“I am a big believer in early intervention. I am also a believer in an integrated treatment approach to autism. People are always looking for the single magic bullet that will totally change everything. There is no single magic bullet.”

~Temple Grandin

Autism is a developmental disorder, and with current medical knowledge and the best resources we have, is viewed as a brain developing in an atypical manner, believed to be already present before birth. Alone, it is not considered a mental illness, just variation within the human species. It is specific, defined variation though, with clinical markers and actual physiological differences within the brain itself. That’s part of why it’s not considered a mental illness.

Frequently autism can be accompanied by problems that are labeled as mental illness, but they are not necessarily chronic and/or linked. Autistic people are more likely to suffer depression and other neuro-chemical imbalances. In children this is particularly difficult to diagnose and treat.

Autistic children on the less severe end of the spectrum must learn to function within their personal variation, and must learn to read social cues and to interact with other people. Diagnosed children are frequently in therapy as early as two years old.  Statistics show that the earlier intervention, occupational and physical therapy are started, where indicated, the better the long-term results. Autistic children are not categorically more prone to violence or harm, and depending on where they fall on the spectrum, frequently their difficulty communicating with typical children and adults is their largest barrier.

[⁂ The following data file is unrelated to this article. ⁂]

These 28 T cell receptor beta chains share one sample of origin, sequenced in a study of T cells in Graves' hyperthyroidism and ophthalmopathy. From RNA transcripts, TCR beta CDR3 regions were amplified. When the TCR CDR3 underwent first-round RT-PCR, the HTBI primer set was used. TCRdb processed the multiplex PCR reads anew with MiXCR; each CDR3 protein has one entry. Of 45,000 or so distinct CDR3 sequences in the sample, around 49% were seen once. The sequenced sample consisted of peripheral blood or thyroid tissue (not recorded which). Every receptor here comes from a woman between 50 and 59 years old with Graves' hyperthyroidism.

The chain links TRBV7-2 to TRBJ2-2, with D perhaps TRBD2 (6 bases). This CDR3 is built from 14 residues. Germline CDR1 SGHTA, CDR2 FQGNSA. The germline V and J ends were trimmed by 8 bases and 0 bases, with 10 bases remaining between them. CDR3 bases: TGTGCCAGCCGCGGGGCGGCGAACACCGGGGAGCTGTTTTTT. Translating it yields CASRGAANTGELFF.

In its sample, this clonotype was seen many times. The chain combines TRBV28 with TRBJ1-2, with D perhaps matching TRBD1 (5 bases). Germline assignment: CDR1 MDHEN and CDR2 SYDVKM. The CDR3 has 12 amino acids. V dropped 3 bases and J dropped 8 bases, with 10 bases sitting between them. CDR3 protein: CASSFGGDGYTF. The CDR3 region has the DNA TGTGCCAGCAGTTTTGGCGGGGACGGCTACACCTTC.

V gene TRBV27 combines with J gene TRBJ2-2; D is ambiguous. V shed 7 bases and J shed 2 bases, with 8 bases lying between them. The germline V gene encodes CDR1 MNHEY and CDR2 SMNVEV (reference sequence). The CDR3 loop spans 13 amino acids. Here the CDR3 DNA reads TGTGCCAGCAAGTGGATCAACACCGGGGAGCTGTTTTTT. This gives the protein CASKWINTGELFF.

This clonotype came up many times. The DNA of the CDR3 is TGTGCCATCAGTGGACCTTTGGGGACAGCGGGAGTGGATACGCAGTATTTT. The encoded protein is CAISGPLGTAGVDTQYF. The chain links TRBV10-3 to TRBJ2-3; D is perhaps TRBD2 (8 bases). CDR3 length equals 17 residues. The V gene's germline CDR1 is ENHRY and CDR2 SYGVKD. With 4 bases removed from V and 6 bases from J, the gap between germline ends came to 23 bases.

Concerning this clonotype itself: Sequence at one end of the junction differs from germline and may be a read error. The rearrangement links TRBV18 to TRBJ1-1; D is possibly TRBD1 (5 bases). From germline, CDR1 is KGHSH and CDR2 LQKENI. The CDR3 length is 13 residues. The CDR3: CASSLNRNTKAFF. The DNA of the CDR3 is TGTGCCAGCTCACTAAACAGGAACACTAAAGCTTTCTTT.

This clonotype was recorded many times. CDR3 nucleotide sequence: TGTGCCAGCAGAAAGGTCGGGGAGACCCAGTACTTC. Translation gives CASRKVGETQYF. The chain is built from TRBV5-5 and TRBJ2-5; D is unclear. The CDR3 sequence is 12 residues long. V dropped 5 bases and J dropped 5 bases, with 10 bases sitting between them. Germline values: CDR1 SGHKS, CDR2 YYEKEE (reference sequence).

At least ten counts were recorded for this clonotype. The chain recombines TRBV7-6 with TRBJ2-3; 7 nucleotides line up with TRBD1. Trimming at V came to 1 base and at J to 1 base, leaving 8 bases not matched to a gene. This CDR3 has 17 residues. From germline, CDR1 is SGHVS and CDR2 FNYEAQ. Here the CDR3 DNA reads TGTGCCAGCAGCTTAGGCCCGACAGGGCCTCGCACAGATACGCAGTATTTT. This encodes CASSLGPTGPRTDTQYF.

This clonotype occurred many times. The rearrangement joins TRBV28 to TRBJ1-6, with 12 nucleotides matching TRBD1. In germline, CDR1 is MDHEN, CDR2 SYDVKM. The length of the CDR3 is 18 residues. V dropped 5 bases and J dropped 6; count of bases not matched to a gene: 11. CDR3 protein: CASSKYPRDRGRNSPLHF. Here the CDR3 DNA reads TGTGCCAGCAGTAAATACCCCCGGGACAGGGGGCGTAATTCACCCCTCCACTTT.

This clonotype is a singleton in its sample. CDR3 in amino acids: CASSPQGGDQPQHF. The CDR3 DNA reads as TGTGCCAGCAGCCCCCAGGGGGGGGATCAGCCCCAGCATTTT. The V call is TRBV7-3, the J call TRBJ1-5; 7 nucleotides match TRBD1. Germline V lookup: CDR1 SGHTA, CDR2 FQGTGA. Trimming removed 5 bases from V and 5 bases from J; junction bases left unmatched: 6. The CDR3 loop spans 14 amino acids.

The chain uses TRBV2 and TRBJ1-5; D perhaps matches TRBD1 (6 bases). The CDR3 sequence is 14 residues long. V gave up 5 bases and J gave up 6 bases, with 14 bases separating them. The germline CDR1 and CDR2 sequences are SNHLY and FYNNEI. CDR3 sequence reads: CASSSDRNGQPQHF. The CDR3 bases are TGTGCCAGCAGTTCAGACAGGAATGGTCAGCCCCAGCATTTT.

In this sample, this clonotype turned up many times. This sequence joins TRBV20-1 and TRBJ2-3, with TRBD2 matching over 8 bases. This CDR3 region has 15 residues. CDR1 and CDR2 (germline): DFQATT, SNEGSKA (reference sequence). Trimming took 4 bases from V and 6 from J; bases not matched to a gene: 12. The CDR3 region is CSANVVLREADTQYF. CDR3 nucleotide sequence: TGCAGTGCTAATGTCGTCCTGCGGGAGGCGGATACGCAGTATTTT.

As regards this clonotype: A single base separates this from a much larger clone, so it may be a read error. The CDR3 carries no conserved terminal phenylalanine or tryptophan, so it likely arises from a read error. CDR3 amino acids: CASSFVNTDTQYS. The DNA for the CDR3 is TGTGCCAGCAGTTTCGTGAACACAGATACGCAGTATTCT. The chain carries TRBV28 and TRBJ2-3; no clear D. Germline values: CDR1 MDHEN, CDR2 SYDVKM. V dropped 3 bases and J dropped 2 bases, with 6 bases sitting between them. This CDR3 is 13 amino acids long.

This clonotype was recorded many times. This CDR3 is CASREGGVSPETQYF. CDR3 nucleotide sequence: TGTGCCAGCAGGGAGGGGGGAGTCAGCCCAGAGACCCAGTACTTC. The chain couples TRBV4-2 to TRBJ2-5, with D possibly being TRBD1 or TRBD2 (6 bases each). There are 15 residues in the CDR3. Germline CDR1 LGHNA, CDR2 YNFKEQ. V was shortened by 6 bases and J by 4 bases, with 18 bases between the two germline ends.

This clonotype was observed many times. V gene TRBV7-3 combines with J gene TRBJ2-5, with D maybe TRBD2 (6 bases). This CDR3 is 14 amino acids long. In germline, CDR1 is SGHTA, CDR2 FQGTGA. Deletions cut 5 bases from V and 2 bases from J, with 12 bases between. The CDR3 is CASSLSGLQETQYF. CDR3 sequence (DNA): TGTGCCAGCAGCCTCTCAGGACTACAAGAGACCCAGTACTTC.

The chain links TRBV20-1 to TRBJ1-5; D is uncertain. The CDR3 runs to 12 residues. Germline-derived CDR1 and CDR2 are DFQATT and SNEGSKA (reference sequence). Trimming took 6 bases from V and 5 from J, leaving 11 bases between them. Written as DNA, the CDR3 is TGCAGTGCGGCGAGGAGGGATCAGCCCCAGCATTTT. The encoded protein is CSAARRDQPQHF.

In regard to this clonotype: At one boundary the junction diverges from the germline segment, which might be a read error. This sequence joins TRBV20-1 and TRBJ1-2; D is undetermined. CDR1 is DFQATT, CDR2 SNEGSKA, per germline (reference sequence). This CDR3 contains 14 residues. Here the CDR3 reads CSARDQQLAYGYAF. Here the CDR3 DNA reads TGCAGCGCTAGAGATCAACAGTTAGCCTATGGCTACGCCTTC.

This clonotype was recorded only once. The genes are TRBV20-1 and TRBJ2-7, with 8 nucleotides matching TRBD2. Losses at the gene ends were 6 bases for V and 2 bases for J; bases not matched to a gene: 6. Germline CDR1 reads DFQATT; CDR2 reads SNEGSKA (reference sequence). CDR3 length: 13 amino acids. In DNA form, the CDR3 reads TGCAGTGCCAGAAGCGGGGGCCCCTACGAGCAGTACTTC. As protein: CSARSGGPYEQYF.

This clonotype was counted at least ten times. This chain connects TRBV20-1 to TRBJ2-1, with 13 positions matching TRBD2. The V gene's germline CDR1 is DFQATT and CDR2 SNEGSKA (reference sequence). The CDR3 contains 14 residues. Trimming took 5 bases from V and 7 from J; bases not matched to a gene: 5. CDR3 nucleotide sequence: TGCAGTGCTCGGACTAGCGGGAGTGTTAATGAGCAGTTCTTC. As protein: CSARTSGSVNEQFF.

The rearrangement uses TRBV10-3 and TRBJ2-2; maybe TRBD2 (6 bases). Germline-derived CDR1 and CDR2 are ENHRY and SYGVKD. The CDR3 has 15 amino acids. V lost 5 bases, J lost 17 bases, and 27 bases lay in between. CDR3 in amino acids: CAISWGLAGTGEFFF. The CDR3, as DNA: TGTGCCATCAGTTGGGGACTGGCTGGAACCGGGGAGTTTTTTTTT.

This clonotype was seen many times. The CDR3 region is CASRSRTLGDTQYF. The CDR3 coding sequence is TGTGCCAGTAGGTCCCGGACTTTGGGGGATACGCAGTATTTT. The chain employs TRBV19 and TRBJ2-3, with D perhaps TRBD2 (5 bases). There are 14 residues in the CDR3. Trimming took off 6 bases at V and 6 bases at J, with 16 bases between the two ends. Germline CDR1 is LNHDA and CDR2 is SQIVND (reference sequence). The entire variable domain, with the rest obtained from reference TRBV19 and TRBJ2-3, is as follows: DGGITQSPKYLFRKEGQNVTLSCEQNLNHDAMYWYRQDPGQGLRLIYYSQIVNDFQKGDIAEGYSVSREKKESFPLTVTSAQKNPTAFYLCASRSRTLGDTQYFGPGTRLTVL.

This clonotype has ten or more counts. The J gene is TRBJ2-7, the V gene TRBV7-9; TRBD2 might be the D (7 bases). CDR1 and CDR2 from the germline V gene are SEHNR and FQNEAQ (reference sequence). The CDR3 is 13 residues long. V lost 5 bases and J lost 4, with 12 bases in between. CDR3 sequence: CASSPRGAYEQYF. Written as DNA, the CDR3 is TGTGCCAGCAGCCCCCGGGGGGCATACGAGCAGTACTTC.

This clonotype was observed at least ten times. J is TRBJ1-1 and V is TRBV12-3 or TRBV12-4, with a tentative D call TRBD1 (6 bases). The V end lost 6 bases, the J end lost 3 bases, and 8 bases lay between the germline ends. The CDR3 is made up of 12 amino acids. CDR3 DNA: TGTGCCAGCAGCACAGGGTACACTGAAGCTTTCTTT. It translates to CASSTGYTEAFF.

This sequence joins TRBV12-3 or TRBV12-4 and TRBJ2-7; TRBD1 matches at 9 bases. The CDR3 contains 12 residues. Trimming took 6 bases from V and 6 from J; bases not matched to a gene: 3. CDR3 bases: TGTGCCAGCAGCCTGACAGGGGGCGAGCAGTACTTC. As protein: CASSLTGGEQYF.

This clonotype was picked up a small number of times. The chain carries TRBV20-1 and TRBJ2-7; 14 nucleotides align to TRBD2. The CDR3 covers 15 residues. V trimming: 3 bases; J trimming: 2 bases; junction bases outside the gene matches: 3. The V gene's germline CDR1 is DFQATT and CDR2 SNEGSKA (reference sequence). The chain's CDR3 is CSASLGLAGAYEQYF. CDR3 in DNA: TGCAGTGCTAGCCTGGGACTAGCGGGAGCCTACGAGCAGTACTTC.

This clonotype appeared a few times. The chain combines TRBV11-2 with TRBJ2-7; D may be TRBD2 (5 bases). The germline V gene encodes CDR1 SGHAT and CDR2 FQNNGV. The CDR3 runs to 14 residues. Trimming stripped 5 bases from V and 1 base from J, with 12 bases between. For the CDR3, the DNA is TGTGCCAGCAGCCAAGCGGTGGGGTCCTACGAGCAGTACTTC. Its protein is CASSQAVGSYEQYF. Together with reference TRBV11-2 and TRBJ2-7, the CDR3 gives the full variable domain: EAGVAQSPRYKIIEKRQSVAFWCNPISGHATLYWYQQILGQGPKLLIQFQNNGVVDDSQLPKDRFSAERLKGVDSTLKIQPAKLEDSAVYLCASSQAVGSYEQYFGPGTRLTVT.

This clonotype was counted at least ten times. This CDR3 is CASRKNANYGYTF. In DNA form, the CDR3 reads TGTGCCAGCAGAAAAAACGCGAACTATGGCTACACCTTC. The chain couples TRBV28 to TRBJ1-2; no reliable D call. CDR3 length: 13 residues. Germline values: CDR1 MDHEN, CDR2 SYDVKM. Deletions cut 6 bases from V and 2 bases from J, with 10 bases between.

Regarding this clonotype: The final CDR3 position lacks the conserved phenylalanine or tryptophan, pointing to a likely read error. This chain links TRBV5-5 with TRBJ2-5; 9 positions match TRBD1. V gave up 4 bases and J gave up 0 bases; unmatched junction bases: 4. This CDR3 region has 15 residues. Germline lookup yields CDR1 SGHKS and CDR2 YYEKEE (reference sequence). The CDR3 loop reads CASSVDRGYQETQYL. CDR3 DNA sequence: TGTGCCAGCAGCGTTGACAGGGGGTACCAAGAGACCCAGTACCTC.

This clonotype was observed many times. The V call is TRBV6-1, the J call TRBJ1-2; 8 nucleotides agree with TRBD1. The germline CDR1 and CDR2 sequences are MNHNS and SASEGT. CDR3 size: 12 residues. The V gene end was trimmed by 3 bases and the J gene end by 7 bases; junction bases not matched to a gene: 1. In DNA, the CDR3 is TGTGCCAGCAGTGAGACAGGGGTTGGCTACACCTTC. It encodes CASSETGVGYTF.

The most benign example of typical spectrum reactions and interaction in pop-culture is Sheldon Cooper on The Big Bang Theory. For a beautiful true-life example, I would suggest anyone interested in learning about children and adults with autism watch the HBO film “Temple Grandin“.  Grandin is a remarkable woman with autism who has reformed the animal industry in the United States and worldwide. If you prefer reading, I highly recommend John Elder Robison’s book “Look Me in the Eye“. Robison is another adult with autism who writes exquisitely about his own experience; he helped me understand my own son, and I hold him in high regard.

I am not a doctor. I am not a metal health professional. I am a mother with more than nine years now raising a child with autism. My opinion- while well considered and founded on research, reading, education and experience- is still only an opinion.

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